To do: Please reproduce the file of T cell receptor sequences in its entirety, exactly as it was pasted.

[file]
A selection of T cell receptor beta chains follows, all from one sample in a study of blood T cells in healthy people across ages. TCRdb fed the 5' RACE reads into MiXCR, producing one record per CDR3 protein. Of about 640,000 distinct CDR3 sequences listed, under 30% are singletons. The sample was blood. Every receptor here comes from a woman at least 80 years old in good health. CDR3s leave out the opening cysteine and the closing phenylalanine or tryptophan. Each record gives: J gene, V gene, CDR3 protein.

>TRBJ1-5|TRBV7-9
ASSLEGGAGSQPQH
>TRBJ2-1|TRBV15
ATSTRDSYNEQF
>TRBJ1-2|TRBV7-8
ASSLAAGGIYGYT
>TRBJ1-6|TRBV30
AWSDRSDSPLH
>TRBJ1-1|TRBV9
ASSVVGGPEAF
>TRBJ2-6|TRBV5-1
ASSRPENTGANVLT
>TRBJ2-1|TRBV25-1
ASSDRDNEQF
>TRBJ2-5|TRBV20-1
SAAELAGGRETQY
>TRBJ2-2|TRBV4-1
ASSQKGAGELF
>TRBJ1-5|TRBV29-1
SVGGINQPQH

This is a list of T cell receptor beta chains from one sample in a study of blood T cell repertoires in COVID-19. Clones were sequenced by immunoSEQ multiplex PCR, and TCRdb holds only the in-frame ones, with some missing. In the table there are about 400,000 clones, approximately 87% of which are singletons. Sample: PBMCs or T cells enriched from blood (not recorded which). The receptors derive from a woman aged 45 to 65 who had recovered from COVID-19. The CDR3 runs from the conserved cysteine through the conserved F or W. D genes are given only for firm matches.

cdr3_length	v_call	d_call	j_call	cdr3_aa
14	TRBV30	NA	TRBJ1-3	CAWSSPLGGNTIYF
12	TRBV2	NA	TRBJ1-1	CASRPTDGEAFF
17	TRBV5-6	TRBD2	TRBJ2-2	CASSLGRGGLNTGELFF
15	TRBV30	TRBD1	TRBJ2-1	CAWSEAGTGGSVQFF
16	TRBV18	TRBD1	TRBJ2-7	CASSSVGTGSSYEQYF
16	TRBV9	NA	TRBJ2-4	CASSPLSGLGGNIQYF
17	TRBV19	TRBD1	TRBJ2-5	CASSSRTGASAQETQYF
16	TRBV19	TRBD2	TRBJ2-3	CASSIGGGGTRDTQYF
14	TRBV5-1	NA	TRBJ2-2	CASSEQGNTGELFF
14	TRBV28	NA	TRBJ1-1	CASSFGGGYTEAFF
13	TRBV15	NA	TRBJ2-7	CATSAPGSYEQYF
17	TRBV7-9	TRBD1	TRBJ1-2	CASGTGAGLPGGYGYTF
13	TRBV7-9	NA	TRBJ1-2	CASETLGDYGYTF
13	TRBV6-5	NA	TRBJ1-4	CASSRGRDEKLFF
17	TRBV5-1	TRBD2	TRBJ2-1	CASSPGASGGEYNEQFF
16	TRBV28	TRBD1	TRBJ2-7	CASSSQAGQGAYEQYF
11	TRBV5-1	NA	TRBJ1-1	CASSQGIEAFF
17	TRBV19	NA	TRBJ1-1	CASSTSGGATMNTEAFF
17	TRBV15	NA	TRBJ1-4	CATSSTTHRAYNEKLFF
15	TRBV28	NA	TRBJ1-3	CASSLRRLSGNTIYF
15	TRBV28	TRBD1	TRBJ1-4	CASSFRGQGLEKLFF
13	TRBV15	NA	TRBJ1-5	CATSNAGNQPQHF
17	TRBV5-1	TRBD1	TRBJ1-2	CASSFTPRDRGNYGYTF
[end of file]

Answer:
A selection of T cell receptor beta chains follows, all from one sample in a study of blood T cells in healthy people across ages. TCRdb fed the 5' RACE reads into MiXCR, producing one record per CDR3 protein. Of about 640,000 distinct CDR3 sequences listed, under 30% are singletons. The sample was blood. Every receptor here comes from a woman at least 80 years old in good health. CDR3s leave out the opening cysteine and the closing phenylalanine or tryptophan. Each record gives: J gene, V gene, CDR3 protein.

>TRBJ1-5|TRBV7-9
ASSLEGGAGSQPQH
>TRBJ2-1|TRBV15
ATSTRDSYNEQF
>TRBJ1-2|TRBV7-8
ASSLAAGGIYGYT
>TRBJ1-6|TRBV30
AWSDRSDSPLH
>TRBJ1-1|TRBV9
ASSVVGGPEAF
>TRBJ2-6|TRBV5-1
ASSRPENTGANVLT
>TRBJ2-1|TRBV25-1
ASSDRDNEQF
>TRBJ2-5|TRBV20-1
SAAELAGGRETQY
>TRBJ2-2|TRBV4-1
ASSQKGAGELF
>TRBJ1-5|TRBV29-1
SVGGINQPQH

This is a list of T cell receptor beta chains from one sample in a study of blood T cell repertoires in COVID-19. Clones were sequenced by immunoSEQ multiplex PCR, and TCRdb holds only the in-frame ones, with some missing. In the table there are about 400,000 clones, approximately 87% of which are singletons. Sample: PBMCs or T cells enriched from blood (not recorded which). The receptors derive from a woman aged 45 to 65 who had recovered from COVID-19. The CDR3 runs from the conserved cysteine through the conserved F or W. D genes are given only for firm matches.

cdr3_length	v_call	d_call	j_call	cdr3_aa
14	TRBV30	NA	TRBJ1-3	CAWSSPLGGNTIYF
12	TRBV2	NA	TRBJ1-1	CASRPTDGEAFF
17	TRBV5-6	TRBD2	TRBJ2-2	CASSLGRGGLNTGELFF
15	TRBV30	TRBD1	TRBJ2-1	CAWSEAGTGGSVQFF
16	TRBV18	TRBD1	TRBJ2-7	CASSSVGTGSSYEQYF
16	TRBV9	NA	TRBJ2-4	CASSPLSGLGGNIQYF
17	TRBV19	TRBD1	TRBJ2-5	CASSSRTGASAQETQYF
16	TRBV19	TRBD2	TRBJ2-3	CASSIGGGGTRDTQYF
14	TRBV5-1	NA	TRBJ2-2	CASSEQGNTGELFF
14	TRBV28	NA	TRBJ1-1	CASSFGGGYTEAFF
13	TRBV15	NA	TRBJ2-7	CATSAPGSYEQYF
17	TRBV7-9	TRBD1	TRBJ1-2	CASGTGAGLPGGYGYTF
13	TRBV7-9	NA	TRBJ1-2	CASETLGDYGYTF
13	TRBV6-5	NA	TRBJ1-4	CASSRGRDEKLFF
17	TRBV5-1	TRBD2	TRBJ2-1	CASSPGASGGEYNEQFF
16	TRBV28	TRBD1	TRBJ2-7	CASSSQAGQGAYEQYF
11	TRBV5-1	NA	TRBJ1-1	CASSQGIEAFF
17	TRBV19	NA	TRBJ1-1	CASSTSGGATMNTEAFF
17	TRBV15	NA	TRBJ1-4	CATSSTTHRAYNEKLFF
15	TRBV28	NA	TRBJ1-3	CASSLRRLSGNTIYF
15	TRBV28	TRBD1	TRBJ1-4	CASSFRGQGLEKLFF
13	TRBV15	NA	TRBJ1-5	CATSNAGNQPQHF
17	TRBV5-1	TRBD1	TRBJ1-2	CASSFTPRDRGNYGYTF